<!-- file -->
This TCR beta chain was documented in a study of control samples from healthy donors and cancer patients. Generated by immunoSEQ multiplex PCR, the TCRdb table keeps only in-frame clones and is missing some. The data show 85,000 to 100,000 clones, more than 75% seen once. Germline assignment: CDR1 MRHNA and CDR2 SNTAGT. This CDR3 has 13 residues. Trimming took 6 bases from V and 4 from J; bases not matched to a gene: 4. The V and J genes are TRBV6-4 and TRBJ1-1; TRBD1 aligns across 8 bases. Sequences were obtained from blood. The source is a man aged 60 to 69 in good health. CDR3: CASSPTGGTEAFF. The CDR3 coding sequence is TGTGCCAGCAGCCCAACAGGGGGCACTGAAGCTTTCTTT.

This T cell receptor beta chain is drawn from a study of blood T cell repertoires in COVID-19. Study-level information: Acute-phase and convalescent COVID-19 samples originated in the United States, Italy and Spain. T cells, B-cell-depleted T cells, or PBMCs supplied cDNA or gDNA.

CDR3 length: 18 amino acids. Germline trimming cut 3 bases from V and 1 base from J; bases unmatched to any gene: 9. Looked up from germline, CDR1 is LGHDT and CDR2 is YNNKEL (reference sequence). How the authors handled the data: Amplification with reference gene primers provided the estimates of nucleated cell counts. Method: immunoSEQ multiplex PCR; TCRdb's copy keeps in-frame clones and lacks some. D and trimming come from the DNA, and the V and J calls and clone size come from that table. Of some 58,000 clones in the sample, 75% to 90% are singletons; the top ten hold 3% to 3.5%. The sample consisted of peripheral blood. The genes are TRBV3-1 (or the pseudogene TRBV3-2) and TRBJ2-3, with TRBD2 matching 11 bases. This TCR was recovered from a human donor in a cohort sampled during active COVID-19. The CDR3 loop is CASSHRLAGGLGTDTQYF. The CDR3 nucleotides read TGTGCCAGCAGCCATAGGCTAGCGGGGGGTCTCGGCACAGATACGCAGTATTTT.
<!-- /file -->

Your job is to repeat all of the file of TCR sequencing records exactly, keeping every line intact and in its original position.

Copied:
This TCR beta chain was documented in a study of control samples from healthy donors and cancer patients. Generated by immunoSEQ multiplex PCR, the TCRdb table keeps only in-frame clones and is missing some. The data show 85,000 to 100,000 clones, more than 75% seen once. Germline assignment: CDR1 MRHNA and CDR2 SNTAGT. This CDR3 has 13 residues. Trimming took 6 bases from V and 4 from J; bases not matched to a gene: 4. The V and J genes are TRBV6-4 and TRBJ1-1; TRBD1 aligns across 8 bases. Sequences were obtained from blood. The source is a man aged 60 to 69 in good health. CDR3: CASSPTGGTEAFF. The CDR3 coding sequence is TGTGCCAGCAGCCCAACAGGGGGCACTGAAGCTTTCTTT.

This T cell receptor beta chain is drawn from a study of blood T cell repertoires in COVID-19. Study-level information: Acute-phase and convalescent COVID-19 samples originated in the United States, Italy and Spain. T cells, B-cell-depleted T cells, or PBMCs supplied cDNA or gDNA.

CDR3 length: 18 amino acids. Germline trimming cut 3 bases from V and 1 base from J; bases unmatched to any gene: 9. Looked up from germline, CDR1 is LGHDT and CDR2 is YNNKEL (reference sequence). How the authors handled the data: Amplification with reference gene primers provided the estimates of nucleated cell counts. Method: immunoSEQ multiplex PCR; TCRdb's copy keeps in-frame clones and lacks some. D and trimming come from the DNA, and the V and J calls and clone size come from that table. Of some 58,000 clones in the sample, 75% to 90% are singletons; the top ten hold 3% to 3.5%. The sample consisted of peripheral blood. The genes are TRBV3-1 (or the pseudogene TRBV3-2) and TRBJ2-3, with TRBD2 matching 11 bases. This TCR was recovered from a human donor in a cohort sampled during active COVID-19. The CDR3 loop is CASSHRLAGGLGTDTQYF. The CDR3 nucleotides read TGTGCCAGCAGCCATAGGCTAGCGGGGGGTCTCGGCACAGATACGCAGTATTTT.